Meet Sarah Horst, throwback. The planetary science
major, a senior at the California Institute of Technology, spent six
months engaged in a bit of old-time telescope observing. The work led
to some breakthrough research about Saturn’s moon Titan, and
indirectly led to funding for a new telescope at Caltech’s Palomar

Horst, 21, was looking for a part-time job in the summer of her
sophomore year, and was hired by Mike Brown, an associate professor
of planetary astronomy. Brown and graduate student Antonin Bouchez
knew there had been previous evidence of "weather" on Titan in the
form of clouds. But that evidence was elusive. "Someone would look
one year and think they saw a cloud, then look the next year and not
see a cloud," explains Brown. "What we were after was a way to look
at Titan, night after night after night."

The problem, of course, is that all of the large telescopes like Keck
are incredibly busy, booked by astronomers from around the world who
use the precious time for their own line of research. So Brown and
Bouchez knew that obtaining large amounts of time for a single
project like this was not going to happen.

The solution: Use an old teaching telescope–the hoary 14-inch
Celestron telescope located on top of Caltech’s Robinson Lab–to do
cutting edge science that couldn’t be done at the largest telescopes
in the world, in Hawaii.

Though the power of the Robinson telescope is weak, and light
pollution from Pasadena strong, which prevents imaging the actual
clouds, the light reflecting from clouds could be imaged (the more
clouds, the more light that’s reflected). All that was needed was
someone who could come night after night and take multiple images.

Enter Horst, the self-described "lowly undergraduate." For months,
Horst spent her evenings in Robinson. "I did the setup, which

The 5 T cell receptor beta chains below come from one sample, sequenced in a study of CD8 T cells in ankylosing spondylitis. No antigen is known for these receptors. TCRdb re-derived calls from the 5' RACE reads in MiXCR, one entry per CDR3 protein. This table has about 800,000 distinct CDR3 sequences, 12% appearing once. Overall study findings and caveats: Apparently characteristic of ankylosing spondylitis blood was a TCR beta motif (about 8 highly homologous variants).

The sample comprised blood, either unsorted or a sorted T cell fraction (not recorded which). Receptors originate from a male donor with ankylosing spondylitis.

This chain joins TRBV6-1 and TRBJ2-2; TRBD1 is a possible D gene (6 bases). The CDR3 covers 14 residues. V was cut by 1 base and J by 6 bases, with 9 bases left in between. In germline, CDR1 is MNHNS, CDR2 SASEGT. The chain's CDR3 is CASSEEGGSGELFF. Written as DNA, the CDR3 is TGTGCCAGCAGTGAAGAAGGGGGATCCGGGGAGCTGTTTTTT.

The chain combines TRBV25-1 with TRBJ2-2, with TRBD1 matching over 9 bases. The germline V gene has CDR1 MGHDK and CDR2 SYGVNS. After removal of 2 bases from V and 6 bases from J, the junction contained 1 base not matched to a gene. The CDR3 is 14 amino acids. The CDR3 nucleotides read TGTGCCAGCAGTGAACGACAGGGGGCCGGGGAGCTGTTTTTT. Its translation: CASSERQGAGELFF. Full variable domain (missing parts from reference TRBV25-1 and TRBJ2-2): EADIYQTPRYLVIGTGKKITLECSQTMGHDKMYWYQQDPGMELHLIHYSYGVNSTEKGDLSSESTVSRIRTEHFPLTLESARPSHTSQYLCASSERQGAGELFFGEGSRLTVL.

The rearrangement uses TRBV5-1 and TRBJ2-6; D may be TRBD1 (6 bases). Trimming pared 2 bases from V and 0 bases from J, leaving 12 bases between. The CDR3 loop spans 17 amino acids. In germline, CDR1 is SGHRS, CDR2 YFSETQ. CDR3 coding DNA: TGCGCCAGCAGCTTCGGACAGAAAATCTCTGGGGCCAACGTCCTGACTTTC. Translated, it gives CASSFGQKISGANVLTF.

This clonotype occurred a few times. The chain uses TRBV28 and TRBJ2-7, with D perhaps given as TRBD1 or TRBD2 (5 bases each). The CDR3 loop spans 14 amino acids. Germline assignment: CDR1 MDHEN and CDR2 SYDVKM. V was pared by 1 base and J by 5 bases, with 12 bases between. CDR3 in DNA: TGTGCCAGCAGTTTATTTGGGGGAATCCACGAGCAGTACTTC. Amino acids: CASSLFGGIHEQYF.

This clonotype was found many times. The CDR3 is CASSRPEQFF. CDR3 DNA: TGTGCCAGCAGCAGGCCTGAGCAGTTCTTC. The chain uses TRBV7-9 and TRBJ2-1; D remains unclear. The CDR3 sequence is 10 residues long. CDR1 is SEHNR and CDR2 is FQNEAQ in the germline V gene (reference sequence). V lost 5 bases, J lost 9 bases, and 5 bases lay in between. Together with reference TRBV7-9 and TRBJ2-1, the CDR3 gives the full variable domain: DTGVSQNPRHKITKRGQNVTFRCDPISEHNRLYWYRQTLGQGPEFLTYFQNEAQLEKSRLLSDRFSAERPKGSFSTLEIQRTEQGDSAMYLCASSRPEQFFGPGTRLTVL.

involved a wheel that contained four light filters," she explains.
Each filter would capture a different wavelength of light. Software
switched the filters; all she had to do, says Horst, was to orientate
and focus the telescope.

Now, modern-day astronomers have it relatively easy when using their
telescope time. Sure they’re up all night, but they sit on a
comfortable chair in a warm room, hot coffee close at hand, and do
their observing through a computer monitor that’s connected to a

Not Horst. She did it the old way, in discomfort. "A lot of times in
December or January I’d go in late at night, and it would be
freezing," says Horst, who runs the 800-meter for the Caltech track
team. "I’d wrap myself up in blankets." Horst spent hours in the
dark, since the old dome itself had to be dark. "I couldn’t even
study," she says, "although sometimes I tried to read by the light of
the moon."

A software program written by Bouchez plotted the light intensity
from each image on a graph. When a particular image looked promising,
Bouchez contacted Brown. As a frequent user of the Keck Observatory,
which is powerful enough to take an image of the actual clouds, Brown
was able to call colleagues who were using the Keck that night and
quickly convince them that something exciting was going on. "It only
took about ten minutes to get a quick image of Titan," says Brown.
"The funny part was having to explain to them that we knew there were
clouds because we had seen the evidence in our 14-inch telescope in
the middle of the L.A. basin."

The result was "Direct Detection of Variable Tropospheric Clouds Near
Titan’s South Pole," which appeared in the December 19 journal
Nature. It included this acknowledgement: "We thank . . . S. Horst
for many nights of monitoring Titan in the cold."

The paper has helped Brown obtain the funding to build a new 24-inch
custom-built telescope. It will be placed in its own building atop
Palomar Mountain, on the grounds of Caltech’s existing observatory.
It’s also roboticized; Brown will control the scope from Pasadena via
a computer program he has written.

He’ll use it for further observation of Titan and for other imaging,
as well, such as fast-moving comets. "Most astronomy is big," notes
Brown; "big scopes looking at big, unchanging things, like galaxies.
I like to look at changing things, which led to this telescope."

What really made this project unique, though, according to Brown, is
the Robinson scope. "Sarah was able to do something with this little
telescope in Pasadena that no one in the world, on any of their
larger professional telescopes on high, dark mountaintops, had been
able to do," he says. "Sometimes a good idea and stubbornness are
better than the largest telescope in town."

For Horst, while the work wasn’t intellectually challenging–"a
trained monkey could have done it," she says with a laugh–it was,
nonetheless, "a cool project. Everything here is so theoretical and
tedious, and so classroom orientated. So in that way it was a nice
experience and reminded me what real science was about."